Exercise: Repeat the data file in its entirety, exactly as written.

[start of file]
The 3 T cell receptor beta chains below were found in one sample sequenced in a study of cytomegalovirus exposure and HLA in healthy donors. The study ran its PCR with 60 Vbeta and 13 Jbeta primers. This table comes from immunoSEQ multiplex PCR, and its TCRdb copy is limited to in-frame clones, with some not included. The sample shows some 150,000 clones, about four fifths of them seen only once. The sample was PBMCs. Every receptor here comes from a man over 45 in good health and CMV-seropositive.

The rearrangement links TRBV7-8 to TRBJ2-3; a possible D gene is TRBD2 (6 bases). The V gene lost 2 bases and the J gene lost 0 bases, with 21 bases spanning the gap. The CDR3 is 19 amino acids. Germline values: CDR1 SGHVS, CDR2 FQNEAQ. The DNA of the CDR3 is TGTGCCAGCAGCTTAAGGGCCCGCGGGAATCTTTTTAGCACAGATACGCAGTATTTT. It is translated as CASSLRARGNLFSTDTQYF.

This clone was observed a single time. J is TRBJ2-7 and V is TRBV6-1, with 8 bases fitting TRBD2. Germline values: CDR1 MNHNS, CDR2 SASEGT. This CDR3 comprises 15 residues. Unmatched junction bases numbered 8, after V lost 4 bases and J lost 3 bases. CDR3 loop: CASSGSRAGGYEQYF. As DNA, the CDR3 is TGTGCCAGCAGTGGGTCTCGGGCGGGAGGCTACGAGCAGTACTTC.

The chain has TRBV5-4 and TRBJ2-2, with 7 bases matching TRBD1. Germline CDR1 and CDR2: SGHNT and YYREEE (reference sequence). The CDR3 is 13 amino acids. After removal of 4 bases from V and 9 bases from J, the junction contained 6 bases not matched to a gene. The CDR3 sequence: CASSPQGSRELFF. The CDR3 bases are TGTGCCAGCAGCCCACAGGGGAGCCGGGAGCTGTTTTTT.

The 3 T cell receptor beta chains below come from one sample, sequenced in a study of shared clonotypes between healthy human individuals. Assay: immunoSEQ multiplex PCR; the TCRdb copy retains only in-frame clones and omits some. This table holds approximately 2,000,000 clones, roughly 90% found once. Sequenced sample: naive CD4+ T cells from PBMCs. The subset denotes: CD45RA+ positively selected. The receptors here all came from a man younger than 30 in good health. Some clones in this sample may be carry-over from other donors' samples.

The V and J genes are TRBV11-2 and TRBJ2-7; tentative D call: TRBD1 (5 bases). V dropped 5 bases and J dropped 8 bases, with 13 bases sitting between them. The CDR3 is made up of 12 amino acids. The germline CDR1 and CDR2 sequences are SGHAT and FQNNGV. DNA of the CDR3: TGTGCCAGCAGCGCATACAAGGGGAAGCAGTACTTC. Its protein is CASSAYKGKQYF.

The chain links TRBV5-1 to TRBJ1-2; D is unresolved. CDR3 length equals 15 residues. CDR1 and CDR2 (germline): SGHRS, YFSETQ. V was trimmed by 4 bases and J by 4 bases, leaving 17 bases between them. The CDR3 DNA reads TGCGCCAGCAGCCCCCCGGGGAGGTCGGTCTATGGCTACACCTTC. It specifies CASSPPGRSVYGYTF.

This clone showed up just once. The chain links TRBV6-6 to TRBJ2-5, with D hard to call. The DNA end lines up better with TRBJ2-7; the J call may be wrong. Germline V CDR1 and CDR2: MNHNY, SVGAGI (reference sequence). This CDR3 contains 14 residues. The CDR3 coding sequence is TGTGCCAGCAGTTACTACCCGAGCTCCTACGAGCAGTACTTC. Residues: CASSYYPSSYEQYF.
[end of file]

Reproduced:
The 3 T cell receptor beta chains below were found in one sample sequenced in a study of cytomegalovirus exposure and HLA in healthy donors. The study ran its PCR with 60 Vbeta and 13 Jbeta primers. This table comes from immunoSEQ multiplex PCR, and its TCRdb copy is limited to in-frame clones, with some not included. The sample shows some 150,000 clones, about four fifths of them seen only once. The sample was PBMCs. Every receptor here comes from a man over 45 in good health and CMV-seropositive.

The rearrangement links TRBV7-8 to TRBJ2-3; a possible D gene is TRBD2 (6 bases). The V gene lost 2 bases and the J gene lost 0 bases, with 21 bases spanning the gap. The CDR3 is 19 amino acids. Germline values: CDR1 SGHVS, CDR2 FQNEAQ. The DNA of the CDR3 is TGTGCCAGCAGCTTAAGGGCCCGCGGGAATCTTTTTAGCACAGATACGCAGTATTTT. It is translated as CASSLRARGNLFSTDTQYF.

This clone was observed a single time. J is TRBJ2-7 and V is TRBV6-1, with 8 bases fitting TRBD2. Germline values: CDR1 MNHNS, CDR2 SASEGT. This CDR3 comprises 15 residues. Unmatched junction bases numbered 8, after V lost 4 bases and J lost 3 bases. CDR3 loop: CASSGSRAGGYEQYF. As DNA, the CDR3 is TGTGCCAGCAGTGGGTCTCGGGCGGGAGGCTACGAGCAGTACTTC.

The chain has TRBV5-4 and TRBJ2-2, with 7 bases matching TRBD1. Germline CDR1 and CDR2: SGHNT and YYREEE (reference sequence). The CDR3 is 13 amino acids. After removal of 4 bases from V and 9 bases from J, the junction contained 6 bases not matched to a gene. The CDR3 sequence: CASSPQGSRELFF. The CDR3 bases are TGTGCCAGCAGCCCACAGGGGAGCCGGGAGCTGTTTTTT.

The 3 T cell receptor beta chains below come from one sample, sequenced in a study of shared clonotypes between healthy human individuals. Assay: immunoSEQ multiplex PCR; the TCRdb copy retains only in-frame clones and omits some. This table holds approximately 2,000,000 clones, roughly 90% found once. Sequenced sample: naive CD4+ T cells from PBMCs. The subset denotes: CD45RA+ positively selected. The receptors here all came from a man younger than 30 in good health. Some clones in this sample may be carry-over from other donors' samples.

The V and J genes are TRBV11-2 and TRBJ2-7; tentative D call: TRBD1 (5 bases). V dropped 5 bases and J dropped 8 bases, with 13 bases sitting between them. The CDR3 is made up of 12 amino acids. The germline CDR1 and CDR2 sequences are SGHAT and FQNNGV. DNA of the CDR3: TGTGCCAGCAGCGCATACAAGGGGAAGCAGTACTTC. Its protein is CASSAYKGKQYF.

The chain links TRBV5-1 to TRBJ1-2; D is unresolved. CDR3 length equals 15 residues. CDR1 and CDR2 (germline): SGHRS, YFSETQ. V was trimmed by 4 bases and J by 4 bases, leaving 17 bases between them. The CDR3 DNA reads TGCGCCAGCAGCCCCCCGGGGAGGTCGGTCTATGGCTACACCTTC. It specifies CASSPPGRSVYGYTF.

This clone showed up just once. The chain links TRBV6-6 to TRBJ2-5, with D hard to call. The DNA end lines up better with TRBJ2-7; the J call may be wrong. Germline V CDR1 and CDR2: MNHNY, SVGAGI (reference sequence). This CDR3 contains 14 residues. The CDR3 coding sequence is TGTGCCAGCAGTTACTACCCGAGCTCCTACGAGCAGTACTTC. Residues: CASSYYPSSYEQYF.